was expected in a few weeks to follow him. These events, however, with the circulation of the New Testament, and other religious pieces have raised against them great opposition. The inoffensive Hindoos now appear as savage as the tygers of the Sunderbunds. The Missi paries have been assaulted in preaching. A Christian Hindoo and his family (Kristnoo) has suffered the loss of all things for Christ:--not only turned out of his house, but his daughter has been seized and carried off by force by a heathen, who had been betrothed to her in their child. hood. The girl, of whom good hopes were entertained before, has ja this trial borne a noble testimony for Christ. When beaten by the juffians, she declared her determination, whether she lived or died, to live or die a Christian. Going before a magistrate, who, against her will, doomed her to be the wife of the heathen, she said, “ Ye have heard of the love and sufferings of Christ; they have laid hold of my mind; and I am become a Christian from choice. The minds of the family are greatly agitated; but they remain firm in their attachment to Christ. The young children of Kristnoo seem to be led, by these trying events, 10 pray for mercy for themselves and for their persecutors.

Farther particulars will appear in No. IX. of the Periodical Accounts, which, it is hoped, will be out in May. - Yours, ANDREW FULLER.

BEDFORD UNION. The annual meeting of the Union of Christians at Bedford, is appointed on Wednesday, the 28th of April; when the Rev. George Burder, of Coventry, and the Rev. John Geard, of Hitchin, are expected to preach,

CHURCH FORMED. | It must afford peculiar pleasure to every lover of true religion, to learn the spread of truth and the prevalence of real Christianity. This pleasing prevalence is emineatly the case at Thorne, a market-town in the west riding of Yorkshire. About four years ago, a few serious persons, of the Calvinistic persuasion, applied to the Rotherham academy for supplies ; which were granted them at first every three weeks, by way of trial, and afterwards every other Lord's Day. The serious attention of the inhabitants appearing to increase, and some instances of gracious impressions being made, an earnest desire prevailed for a commodious place of wor. ship; the place they had hitherto occupied being very inconvenient and much too small. Several judicious Christian friends er.couraged them to proceed ; and one among them generously offered a suitable piece of land for the purpose. Accordingly, in the spring of 1800, the building was begun ; and in November following opened. · On this occasion sermons were preached by the Rev. Jasiah Richards, of Hull; Dr. Williams, of Rotherham; Mr. Boden, of Sheffield; and Forher ministers. Notwithstanding the inclemency of the season, the audience was numerous; and we hope that impressions were then made which will be long remembered.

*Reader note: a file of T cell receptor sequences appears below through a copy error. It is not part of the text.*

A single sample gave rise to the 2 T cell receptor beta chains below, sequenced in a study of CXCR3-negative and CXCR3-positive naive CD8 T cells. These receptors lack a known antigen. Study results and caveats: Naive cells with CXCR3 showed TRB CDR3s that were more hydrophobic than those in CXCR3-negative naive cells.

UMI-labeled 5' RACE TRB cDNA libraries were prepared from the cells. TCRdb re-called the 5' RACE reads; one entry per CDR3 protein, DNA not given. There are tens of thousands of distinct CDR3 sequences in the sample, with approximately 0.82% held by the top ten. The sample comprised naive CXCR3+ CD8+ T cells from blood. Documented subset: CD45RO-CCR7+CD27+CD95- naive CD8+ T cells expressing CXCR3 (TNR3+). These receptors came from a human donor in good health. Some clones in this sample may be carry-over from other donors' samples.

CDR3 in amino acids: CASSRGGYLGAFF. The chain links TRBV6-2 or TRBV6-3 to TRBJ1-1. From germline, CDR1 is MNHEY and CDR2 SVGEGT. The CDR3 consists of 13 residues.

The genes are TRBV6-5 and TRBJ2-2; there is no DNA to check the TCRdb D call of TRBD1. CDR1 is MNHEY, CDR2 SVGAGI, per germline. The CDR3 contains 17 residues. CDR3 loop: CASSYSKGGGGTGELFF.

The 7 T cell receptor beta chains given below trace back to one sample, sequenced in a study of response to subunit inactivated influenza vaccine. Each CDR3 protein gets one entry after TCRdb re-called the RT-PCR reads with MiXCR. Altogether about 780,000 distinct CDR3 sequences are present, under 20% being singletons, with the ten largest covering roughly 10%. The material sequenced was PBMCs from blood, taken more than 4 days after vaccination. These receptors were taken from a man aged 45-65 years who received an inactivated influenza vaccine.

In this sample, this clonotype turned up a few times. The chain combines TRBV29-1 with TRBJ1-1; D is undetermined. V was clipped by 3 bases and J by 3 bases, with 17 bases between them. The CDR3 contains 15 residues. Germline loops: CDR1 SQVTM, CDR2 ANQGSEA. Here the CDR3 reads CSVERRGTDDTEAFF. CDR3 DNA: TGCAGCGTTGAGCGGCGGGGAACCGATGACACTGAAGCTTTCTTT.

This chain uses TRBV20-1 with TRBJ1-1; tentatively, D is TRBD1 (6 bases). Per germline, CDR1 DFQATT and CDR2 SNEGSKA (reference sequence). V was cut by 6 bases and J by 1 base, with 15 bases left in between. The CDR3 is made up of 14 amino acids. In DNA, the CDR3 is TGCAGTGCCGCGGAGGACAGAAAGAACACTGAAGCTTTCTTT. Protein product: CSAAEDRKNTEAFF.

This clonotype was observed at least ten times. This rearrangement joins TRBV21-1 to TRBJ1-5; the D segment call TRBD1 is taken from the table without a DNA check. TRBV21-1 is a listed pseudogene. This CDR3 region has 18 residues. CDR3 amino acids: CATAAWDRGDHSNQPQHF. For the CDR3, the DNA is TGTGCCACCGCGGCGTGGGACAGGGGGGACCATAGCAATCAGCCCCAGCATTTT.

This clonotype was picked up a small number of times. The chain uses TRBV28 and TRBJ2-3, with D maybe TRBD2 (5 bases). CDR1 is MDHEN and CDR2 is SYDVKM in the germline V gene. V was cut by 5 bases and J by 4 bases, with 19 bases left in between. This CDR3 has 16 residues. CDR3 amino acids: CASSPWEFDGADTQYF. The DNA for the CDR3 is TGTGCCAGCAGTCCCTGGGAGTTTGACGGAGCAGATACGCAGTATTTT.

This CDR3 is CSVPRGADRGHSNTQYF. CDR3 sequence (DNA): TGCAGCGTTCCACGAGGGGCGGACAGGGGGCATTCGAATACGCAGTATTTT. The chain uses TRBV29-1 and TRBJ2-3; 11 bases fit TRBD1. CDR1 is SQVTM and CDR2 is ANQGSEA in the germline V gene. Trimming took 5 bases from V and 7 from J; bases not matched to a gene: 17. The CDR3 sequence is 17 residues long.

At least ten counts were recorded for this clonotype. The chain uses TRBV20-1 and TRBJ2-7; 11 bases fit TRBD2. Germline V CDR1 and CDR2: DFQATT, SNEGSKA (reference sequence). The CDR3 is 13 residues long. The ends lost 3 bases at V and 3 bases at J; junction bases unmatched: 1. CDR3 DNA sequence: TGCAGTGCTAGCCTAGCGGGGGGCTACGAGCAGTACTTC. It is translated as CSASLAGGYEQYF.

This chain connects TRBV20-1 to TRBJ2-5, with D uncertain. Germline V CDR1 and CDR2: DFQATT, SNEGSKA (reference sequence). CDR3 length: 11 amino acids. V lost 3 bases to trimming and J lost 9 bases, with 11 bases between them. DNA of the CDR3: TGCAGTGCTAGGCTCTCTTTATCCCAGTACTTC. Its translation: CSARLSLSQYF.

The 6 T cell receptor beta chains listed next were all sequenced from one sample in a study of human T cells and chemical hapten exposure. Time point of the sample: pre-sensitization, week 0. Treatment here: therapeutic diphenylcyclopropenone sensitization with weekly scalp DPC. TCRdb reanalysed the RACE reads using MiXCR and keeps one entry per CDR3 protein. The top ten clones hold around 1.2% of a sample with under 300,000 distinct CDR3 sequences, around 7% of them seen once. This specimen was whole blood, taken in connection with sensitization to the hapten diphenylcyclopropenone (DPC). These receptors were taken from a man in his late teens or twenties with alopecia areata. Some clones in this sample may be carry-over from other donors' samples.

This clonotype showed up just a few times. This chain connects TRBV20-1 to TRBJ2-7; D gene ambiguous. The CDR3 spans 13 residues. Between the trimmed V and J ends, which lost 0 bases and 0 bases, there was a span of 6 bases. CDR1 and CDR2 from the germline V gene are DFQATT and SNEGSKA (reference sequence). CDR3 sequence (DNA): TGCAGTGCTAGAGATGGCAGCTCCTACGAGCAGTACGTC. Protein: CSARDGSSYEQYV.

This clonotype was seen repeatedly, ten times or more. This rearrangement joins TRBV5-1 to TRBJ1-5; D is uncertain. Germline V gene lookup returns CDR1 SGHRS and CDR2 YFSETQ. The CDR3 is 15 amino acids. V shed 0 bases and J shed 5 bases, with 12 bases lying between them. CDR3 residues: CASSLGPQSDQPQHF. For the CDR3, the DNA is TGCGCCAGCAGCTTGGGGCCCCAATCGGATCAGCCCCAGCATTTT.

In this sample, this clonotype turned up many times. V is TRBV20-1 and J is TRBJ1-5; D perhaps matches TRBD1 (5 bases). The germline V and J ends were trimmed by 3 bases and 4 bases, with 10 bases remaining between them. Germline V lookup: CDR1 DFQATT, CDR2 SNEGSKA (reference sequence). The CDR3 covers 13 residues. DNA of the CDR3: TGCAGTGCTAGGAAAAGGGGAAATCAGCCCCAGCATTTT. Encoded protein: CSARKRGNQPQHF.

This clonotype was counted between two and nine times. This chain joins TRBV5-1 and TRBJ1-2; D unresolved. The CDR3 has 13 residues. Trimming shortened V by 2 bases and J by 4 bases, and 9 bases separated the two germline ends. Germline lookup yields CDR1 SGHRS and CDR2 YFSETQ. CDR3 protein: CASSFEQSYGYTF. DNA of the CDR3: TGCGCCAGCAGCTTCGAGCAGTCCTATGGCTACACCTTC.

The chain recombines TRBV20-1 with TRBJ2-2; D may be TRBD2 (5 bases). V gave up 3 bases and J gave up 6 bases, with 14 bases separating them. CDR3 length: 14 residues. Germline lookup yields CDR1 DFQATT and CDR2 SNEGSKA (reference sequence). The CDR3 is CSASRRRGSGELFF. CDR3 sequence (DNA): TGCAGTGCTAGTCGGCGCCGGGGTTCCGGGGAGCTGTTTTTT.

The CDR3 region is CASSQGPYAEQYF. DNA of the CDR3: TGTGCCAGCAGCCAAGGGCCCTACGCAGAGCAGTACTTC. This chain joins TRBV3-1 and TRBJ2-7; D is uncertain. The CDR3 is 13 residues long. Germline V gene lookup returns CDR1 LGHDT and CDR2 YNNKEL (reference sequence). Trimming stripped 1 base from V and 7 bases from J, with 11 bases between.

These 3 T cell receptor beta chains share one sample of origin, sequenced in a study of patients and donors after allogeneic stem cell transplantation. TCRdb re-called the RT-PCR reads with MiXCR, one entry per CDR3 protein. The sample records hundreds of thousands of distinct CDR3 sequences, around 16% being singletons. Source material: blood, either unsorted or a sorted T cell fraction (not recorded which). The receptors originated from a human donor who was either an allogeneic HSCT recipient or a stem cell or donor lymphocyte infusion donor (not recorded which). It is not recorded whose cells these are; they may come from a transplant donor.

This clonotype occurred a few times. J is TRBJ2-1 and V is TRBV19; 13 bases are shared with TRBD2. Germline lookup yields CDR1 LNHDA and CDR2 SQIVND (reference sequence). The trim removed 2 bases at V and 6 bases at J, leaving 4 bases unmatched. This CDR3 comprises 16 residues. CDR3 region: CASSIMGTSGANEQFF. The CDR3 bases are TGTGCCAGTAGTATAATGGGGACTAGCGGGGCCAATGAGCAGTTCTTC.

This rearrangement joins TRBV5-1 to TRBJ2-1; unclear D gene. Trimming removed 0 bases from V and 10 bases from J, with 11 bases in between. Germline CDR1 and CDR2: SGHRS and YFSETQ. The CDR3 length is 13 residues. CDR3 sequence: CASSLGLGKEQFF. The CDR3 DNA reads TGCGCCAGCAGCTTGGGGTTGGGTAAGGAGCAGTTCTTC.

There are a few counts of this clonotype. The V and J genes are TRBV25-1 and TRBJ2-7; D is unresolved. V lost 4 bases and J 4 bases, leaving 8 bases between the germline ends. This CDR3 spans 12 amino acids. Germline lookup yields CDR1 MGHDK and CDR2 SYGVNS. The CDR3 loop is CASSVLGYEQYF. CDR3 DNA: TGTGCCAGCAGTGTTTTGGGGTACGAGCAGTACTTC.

During the last fifteen months, they have been regularly supplied every Lord's Day by the students from Rotherham, under whose ministry the congregation is become considerable. Many young people, once the votaries of worldly pleasure, now attend; and some are coming forward to avow their attachment to the blessed Immanuel. At the request of the brethren, who earnestly wished to be embodied as a Christian church, on the congregarional plan, Dr. Williams and Mr. Phillips, of Rotherham, attended with that view, on March 12, 1802 ; and the service was cons ducted as folloivs :

After singing and prayer, Mr. Phillips delivered an appropriate address from the pulpit, on the Nature, Designs, Rights, and Privileges of a

Christian